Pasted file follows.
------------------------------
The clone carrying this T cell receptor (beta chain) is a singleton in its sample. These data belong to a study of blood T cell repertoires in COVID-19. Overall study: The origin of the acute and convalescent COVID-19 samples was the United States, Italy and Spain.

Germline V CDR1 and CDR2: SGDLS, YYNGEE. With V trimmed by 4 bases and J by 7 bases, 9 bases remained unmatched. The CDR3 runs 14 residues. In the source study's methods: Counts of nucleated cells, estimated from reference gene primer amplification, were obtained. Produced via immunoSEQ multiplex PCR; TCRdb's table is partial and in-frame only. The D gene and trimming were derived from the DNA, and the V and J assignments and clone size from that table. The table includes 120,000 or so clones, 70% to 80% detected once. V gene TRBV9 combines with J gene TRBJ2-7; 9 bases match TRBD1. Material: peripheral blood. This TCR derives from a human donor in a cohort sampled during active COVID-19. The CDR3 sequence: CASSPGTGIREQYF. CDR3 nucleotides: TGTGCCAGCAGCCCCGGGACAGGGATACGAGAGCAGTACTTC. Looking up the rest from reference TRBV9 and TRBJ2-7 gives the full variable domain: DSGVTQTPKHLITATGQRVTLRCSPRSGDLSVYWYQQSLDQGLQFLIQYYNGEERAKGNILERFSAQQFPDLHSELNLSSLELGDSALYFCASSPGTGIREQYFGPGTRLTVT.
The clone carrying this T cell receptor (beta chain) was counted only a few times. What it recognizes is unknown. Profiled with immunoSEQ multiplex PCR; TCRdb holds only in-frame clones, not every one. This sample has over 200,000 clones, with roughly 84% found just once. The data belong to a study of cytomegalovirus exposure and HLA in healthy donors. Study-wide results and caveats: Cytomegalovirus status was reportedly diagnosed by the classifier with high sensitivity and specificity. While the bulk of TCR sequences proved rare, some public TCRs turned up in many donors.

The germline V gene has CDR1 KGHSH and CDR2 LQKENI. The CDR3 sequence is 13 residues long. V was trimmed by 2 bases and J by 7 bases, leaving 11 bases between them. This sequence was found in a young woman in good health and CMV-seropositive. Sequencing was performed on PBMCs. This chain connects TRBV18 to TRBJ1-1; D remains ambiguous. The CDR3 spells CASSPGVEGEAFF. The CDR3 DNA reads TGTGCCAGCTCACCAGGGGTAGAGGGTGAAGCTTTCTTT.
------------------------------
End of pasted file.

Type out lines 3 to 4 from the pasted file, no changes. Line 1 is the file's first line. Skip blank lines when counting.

The clone carrying this T cell receptor (beta chain) was counted only a few times. What it recognizes is unknown. Profiled with immunoSEQ multiplex PCR; TCRdb holds only in-frame clones, not every one. This sample has over 200,000 clones, with roughly 84% found just once. The data belong to a study of cytomegalovirus exposure and HLA in healthy donors. Study-wide results and caveats: Cytomegalovirus status was reportedly diagnosed by the classifier with high sensitivity and specificity. While the bulk of TCR sequences proved rare, some public TCRs turned up in many donors.

The germline V gene has CDR1 KGHSH and CDR2 LQKENI. The CDR3 sequence is 13 residues long. V was trimmed by 2 bases and J by 7 bases, leaving 11 bases between them. This sequence was found in a young woman in good health and CMV-seropositive. Sequencing was performed on PBMCs. This chain connects TRBV18 to TRBJ1-1; D remains ambiguous. The CDR3 spells CASSPGVEGEAFF. The CDR3 DNA reads TGTGCCAGCTCACCAGGGGTAGAGGGTGAAGCTTTCTTT.